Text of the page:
A: In some countries, the Army has separated the two—sometimes because of legal issues, sometimes because of funding issues. But in the United States we see both parts as being integral to each other.
We do receive some government funding, so we can’t compel people to go to Bible study, and we respect and abide by those rules and regulations, and all of our programs are without discrimination. But at the heart of our programs and services is this Christian emphasis, this idea of trying to reach the holistic needs of people, so we also are open and unapologetic about that, because we think in the long run that’s beneficial to people.
We try to follow the example of Christ, who reached out to the leper, who reached out to the blind, who reached out to the poor, who reached out to the prostitute. That’s our model in terms of service.
Do we sometimes fall short? Yeah. Sometimes we’re not as effective as we could be. Sometimes we’ve offended people unnecessarily. But our mission statement includes that important phrase, to project the love of God in the service of the Salvation Army without discrimination. That’s very important to us.
Q: What’s the greatest need, from the social services side?
A: There really is tremendous fallout from drug and alcohol addiction. When you see the wreckage of peoples’ lives, it’s really frightening. So those kinds of programs are very important to us. We’re also very interested in the family. One of the things we’re doing is, in Kapolei, we’re building the Kroc Center (thanks to an $80 million grant from the estate of Joan Kroc, the wife of McDonald’s founder Ray Kroc). The Kroc Center, we hope, will be a home for eventually thousands of families. We hope it will help elevate the lives of lots of people on the West side, which we think tends to be underserved. And we all know that the area is a growing part of Oahu.
Q: A story in the paper about an anonymous donor who dropped a gold Krugerrand worth $1,200 into a Salvation Army kettle on Kauai also noted that contributions to the kettles were down 14 percent this year. How much is this going to hurt?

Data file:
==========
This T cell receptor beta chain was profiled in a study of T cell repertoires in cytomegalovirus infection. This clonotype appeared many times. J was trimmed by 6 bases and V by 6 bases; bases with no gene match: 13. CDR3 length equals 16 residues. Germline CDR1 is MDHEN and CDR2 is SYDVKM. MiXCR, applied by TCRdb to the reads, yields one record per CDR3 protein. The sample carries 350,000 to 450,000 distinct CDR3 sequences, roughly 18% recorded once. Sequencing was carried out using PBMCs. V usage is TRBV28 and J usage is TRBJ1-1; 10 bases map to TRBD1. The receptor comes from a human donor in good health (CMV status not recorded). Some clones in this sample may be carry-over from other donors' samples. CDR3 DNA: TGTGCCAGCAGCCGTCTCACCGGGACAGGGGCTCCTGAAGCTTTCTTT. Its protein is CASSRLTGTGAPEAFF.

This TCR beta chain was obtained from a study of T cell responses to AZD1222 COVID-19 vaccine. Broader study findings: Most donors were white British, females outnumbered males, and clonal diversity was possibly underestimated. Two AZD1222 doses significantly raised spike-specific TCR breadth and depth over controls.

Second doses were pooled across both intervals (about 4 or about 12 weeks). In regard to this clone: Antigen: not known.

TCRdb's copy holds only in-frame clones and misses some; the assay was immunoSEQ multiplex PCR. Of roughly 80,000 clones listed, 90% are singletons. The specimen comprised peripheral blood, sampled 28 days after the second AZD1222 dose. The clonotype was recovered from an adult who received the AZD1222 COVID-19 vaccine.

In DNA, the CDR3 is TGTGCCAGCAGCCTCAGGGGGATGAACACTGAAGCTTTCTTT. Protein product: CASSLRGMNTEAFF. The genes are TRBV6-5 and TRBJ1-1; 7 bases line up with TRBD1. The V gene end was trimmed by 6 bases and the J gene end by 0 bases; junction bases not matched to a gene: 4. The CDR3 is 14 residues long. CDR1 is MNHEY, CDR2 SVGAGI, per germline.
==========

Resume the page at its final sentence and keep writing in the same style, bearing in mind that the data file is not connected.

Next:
A: Fourteen percent down is about $100,000 in terms of kettle locations. But we understand that people are hurting and it’s a tough economy. We’ve also lost a couple of our key kettle locations. More and more stores are a little wary of allowing the Salvation Army to have their bell ringers out there … and for different reasons. One is, if they do it for the Army, then they have to do it for everybody else. And if they get a complaint, then the general manager gets nervous and that’s that. But we’ll just adjust the best we can and we will remain very grateful for whatever support we get.
Q: In spite of everything, are you still hopeful about getting enough support in the coming year?
A: It’s always amazing to me … the good feelings people have toward the Army. I was at a rest home the other Sunday and I was talking to some of the seniors, and one lady—I’m guessing she was about 90 years old—told me that her father was in the U.S. Army in France during World War I and the Salvation Army was there serving coffee and doughnuts, writing letters for the servicemen, praying with the solders. And so he came back from that experience and told his kids about it, and for that reason she became a lifelong donor to the Salvation Army and wanted me to know that she still supports the Army. And that’s an incident of kindness that’s almost 100 years old.
My own family was introduced to the Salvation Army because a Salvation Army officer walked through a lumber yard and found out that my great-grandfather’s wife was sick and they had lost a child to the influenza epidemic of 1919. This officer came back later on to my great-grandfather’s home to deliver food, and because of that act of kindness, my great-grandfather said, "From here on forward, we will support you because you reached out to us." And out of that came several generations in my family who have served in the Salvation Army, including myself. All because of one act of kindness.
And this last year we got an $800,000 gift from a lady who passed away who had no history with the Army except that in the 1930s there was a hurricane on the East Coast and the Army helped her family with disaster assistance. And that event drove her desire to leave her money to the Salvation Army 75 years later.
So what we’re trying to do in 2011 is to keep reaching out to help people. Maybe we’ll create a future donor. But more importantly, hopefully, we’ll have an impact on a life. And those people will become good citizens and contribute and help other people.